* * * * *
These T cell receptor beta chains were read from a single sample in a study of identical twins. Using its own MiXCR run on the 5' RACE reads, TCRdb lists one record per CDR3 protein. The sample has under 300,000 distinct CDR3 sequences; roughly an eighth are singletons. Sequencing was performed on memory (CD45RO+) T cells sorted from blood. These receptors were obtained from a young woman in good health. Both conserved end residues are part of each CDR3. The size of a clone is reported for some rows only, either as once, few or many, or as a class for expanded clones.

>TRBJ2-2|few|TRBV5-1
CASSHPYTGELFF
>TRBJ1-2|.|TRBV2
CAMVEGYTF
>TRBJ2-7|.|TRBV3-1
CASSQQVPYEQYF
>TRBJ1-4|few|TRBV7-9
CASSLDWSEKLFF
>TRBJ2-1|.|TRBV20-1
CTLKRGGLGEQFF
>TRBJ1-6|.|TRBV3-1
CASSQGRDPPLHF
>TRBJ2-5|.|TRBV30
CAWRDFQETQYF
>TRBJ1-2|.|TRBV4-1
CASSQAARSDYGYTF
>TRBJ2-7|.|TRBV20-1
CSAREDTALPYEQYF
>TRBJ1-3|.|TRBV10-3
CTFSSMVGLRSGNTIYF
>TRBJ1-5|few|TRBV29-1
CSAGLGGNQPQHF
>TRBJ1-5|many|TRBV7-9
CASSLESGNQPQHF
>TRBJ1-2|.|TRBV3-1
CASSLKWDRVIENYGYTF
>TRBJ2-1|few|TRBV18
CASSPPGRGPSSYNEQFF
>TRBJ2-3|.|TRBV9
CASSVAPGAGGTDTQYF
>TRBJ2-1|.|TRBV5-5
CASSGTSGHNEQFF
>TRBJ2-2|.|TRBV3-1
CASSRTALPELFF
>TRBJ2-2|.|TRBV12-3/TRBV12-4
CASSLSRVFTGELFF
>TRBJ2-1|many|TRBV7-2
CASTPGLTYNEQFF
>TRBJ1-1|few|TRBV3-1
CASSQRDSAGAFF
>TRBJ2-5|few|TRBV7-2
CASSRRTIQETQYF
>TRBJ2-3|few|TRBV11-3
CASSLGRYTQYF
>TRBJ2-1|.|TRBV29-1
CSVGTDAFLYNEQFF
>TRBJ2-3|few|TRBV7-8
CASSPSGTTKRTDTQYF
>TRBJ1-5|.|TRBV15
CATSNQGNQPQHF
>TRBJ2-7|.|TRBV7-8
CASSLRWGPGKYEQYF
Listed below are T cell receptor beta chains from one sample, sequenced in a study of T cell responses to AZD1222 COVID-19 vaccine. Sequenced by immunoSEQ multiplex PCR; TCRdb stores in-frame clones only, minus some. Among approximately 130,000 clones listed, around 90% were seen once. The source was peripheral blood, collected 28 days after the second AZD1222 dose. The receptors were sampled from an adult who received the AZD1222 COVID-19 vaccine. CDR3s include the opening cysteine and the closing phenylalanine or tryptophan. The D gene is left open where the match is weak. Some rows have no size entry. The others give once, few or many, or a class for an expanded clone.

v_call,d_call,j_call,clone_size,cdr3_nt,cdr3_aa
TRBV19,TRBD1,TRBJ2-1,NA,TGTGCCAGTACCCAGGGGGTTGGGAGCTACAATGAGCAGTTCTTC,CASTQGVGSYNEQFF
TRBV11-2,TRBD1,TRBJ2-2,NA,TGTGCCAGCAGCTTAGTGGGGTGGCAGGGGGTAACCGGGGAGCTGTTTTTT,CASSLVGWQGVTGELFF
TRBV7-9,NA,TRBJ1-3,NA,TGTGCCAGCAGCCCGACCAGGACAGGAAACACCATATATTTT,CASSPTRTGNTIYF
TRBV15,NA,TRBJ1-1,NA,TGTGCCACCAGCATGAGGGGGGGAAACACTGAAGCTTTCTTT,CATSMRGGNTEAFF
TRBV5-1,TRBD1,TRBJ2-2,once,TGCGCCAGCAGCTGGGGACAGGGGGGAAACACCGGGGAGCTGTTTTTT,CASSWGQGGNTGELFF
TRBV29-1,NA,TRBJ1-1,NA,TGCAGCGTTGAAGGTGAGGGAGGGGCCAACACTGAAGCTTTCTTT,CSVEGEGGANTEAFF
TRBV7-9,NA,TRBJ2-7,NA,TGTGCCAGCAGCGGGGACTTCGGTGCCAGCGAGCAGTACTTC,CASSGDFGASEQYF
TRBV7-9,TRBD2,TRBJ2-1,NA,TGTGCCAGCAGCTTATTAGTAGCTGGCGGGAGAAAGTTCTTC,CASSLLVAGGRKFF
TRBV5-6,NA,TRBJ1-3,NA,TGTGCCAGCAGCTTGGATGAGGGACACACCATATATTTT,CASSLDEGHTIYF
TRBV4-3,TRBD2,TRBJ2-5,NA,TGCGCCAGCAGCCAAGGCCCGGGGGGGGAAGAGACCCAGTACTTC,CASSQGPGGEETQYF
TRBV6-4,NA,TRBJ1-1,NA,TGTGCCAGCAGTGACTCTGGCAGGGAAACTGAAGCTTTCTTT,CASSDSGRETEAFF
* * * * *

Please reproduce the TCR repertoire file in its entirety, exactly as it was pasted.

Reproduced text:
These T cell receptor beta chains were read from a single sample in a study of identical twins. Using its own MiXCR run on the 5' RACE reads, TCRdb lists one record per CDR3 protein. The sample has under 300,000 distinct CDR3 sequences; roughly an eighth are singletons. Sequencing was performed on memory (CD45RO+) T cells sorted from blood. These receptors were obtained from a young woman in good health. Both conserved end residues are part of each CDR3. The size of a clone is reported for some rows only, either as once, few or many, or as a class for expanded clones.

>TRBJ2-2|few|TRBV5-1
CASSHPYTGELFF
>TRBJ1-2|.|TRBV2
CAMVEGYTF
>TRBJ2-7|.|TRBV3-1
CASSQQVPYEQYF
>TRBJ1-4|few|TRBV7-9
CASSLDWSEKLFF
>TRBJ2-1|.|TRBV20-1
CTLKRGGLGEQFF
>TRBJ1-6|.|TRBV3-1
CASSQGRDPPLHF
>TRBJ2-5|.|TRBV30
CAWRDFQETQYF
>TRBJ1-2|.|TRBV4-1
CASSQAARSDYGYTF
>TRBJ2-7|.|TRBV20-1
CSAREDTALPYEQYF
>TRBJ1-3|.|TRBV10-3
CTFSSMVGLRSGNTIYF
>TRBJ1-5|few|TRBV29-1
CSAGLGGNQPQHF
>TRBJ1-5|many|TRBV7-9
CASSLESGNQPQHF
>TRBJ1-2|.|TRBV3-1
CASSLKWDRVIENYGYTF
>TRBJ2-1|few|TRBV18
CASSPPGRGPSSYNEQFF
>TRBJ2-3|.|TRBV9
CASSVAPGAGGTDTQYF
>TRBJ2-1|.|TRBV5-5
CASSGTSGHNEQFF
>TRBJ2-2|.|TRBV3-1
CASSRTALPELFF
>TRBJ2-2|.|TRBV12-3/TRBV12-4
CASSLSRVFTGELFF
>TRBJ2-1|many|TRBV7-2
CASTPGLTYNEQFF
>TRBJ1-1|few|TRBV3-1
CASSQRDSAGAFF
>TRBJ2-5|few|TRBV7-2
CASSRRTIQETQYF
>TRBJ2-3|few|TRBV11-3
CASSLGRYTQYF
>TRBJ2-1|.|TRBV29-1
CSVGTDAFLYNEQFF
>TRBJ2-3|few|TRBV7-8
CASSPSGTTKRTDTQYF
>TRBJ1-5|.|TRBV15
CATSNQGNQPQHF
>TRBJ2-7|.|TRBV7-8
CASSLRWGPGKYEQYF
Listed below are T cell receptor beta chains from one sample, sequenced in a study of T cell responses to AZD1222 COVID-19 vaccine. Sequenced by immunoSEQ multiplex PCR; TCRdb stores in-frame clones only, minus some. Among approximately 130,000 clones listed, around 90% were seen once. The source was peripheral blood, collected 28 days after the second AZD1222 dose. The receptors were sampled from an adult who received the AZD1222 COVID-19 vaccine. CDR3s include the opening cysteine and the closing phenylalanine or tryptophan. The D gene is left open where the match is weak. Some rows have no size entry. The others give once, few or many, or a class for an expanded clone.

v_call,d_call,j_call,clone_size,cdr3_nt,cdr3_aa
TRBV19,TRBD1,TRBJ2-1,NA,TGTGCCAGTACCCAGGGGGTTGGGAGCTACAATGAGCAGTTCTTC,CASTQGVGSYNEQFF
TRBV11-2,TRBD1,TRBJ2-2,NA,TGTGCCAGCAGCTTAGTGGGGTGGCAGGGGGTAACCGGGGAGCTGTTTTTT,CASSLVGWQGVTGELFF
TRBV7-9,NA,TRBJ1-3,NA,TGTGCCAGCAGCCCGACCAGGACAGGAAACACCATATATTTT,CASSPTRTGNTIYF
TRBV15,NA,TRBJ1-1,NA,TGTGCCACCAGCATGAGGGGGGGAAACACTGAAGCTTTCTTT,CATSMRGGNTEAFF
TRBV5-1,TRBD1,TRBJ2-2,once,TGCGCCAGCAGCTGGGGACAGGGGGGAAACACCGGGGAGCTGTTTTTT,CASSWGQGGNTGELFF
TRBV29-1,NA,TRBJ1-1,NA,TGCAGCGTTGAAGGTGAGGGAGGGGCCAACACTGAAGCTTTCTTT,CSVEGEGGANTEAFF
TRBV7-9,NA,TRBJ2-7,NA,TGTGCCAGCAGCGGGGACTTCGGTGCCAGCGAGCAGTACTTC,CASSGDFGASEQYF
TRBV7-9,TRBD2,TRBJ2-1,NA,TGTGCCAGCAGCTTATTAGTAGCTGGCGGGAGAAAGTTCTTC,CASSLLVAGGRKFF
TRBV5-6,NA,TRBJ1-3,NA,TGTGCCAGCAGCTTGGATGAGGGACACACCATATATTTT,CASSLDEGHTIYF
TRBV4-3,TRBD2,TRBJ2-5,NA,TGCGCCAGCAGCCAAGGCCCGGGGGGGGAAGAGACCCAGTACTTC,CASSQGPGGEETQYF
TRBV6-4,NA,TRBJ1-1,NA,TGTGCCAGCAGTGACTCTGGCAGGGAAACTGAAGCTTTCTTT,CASSDSGRETEAFF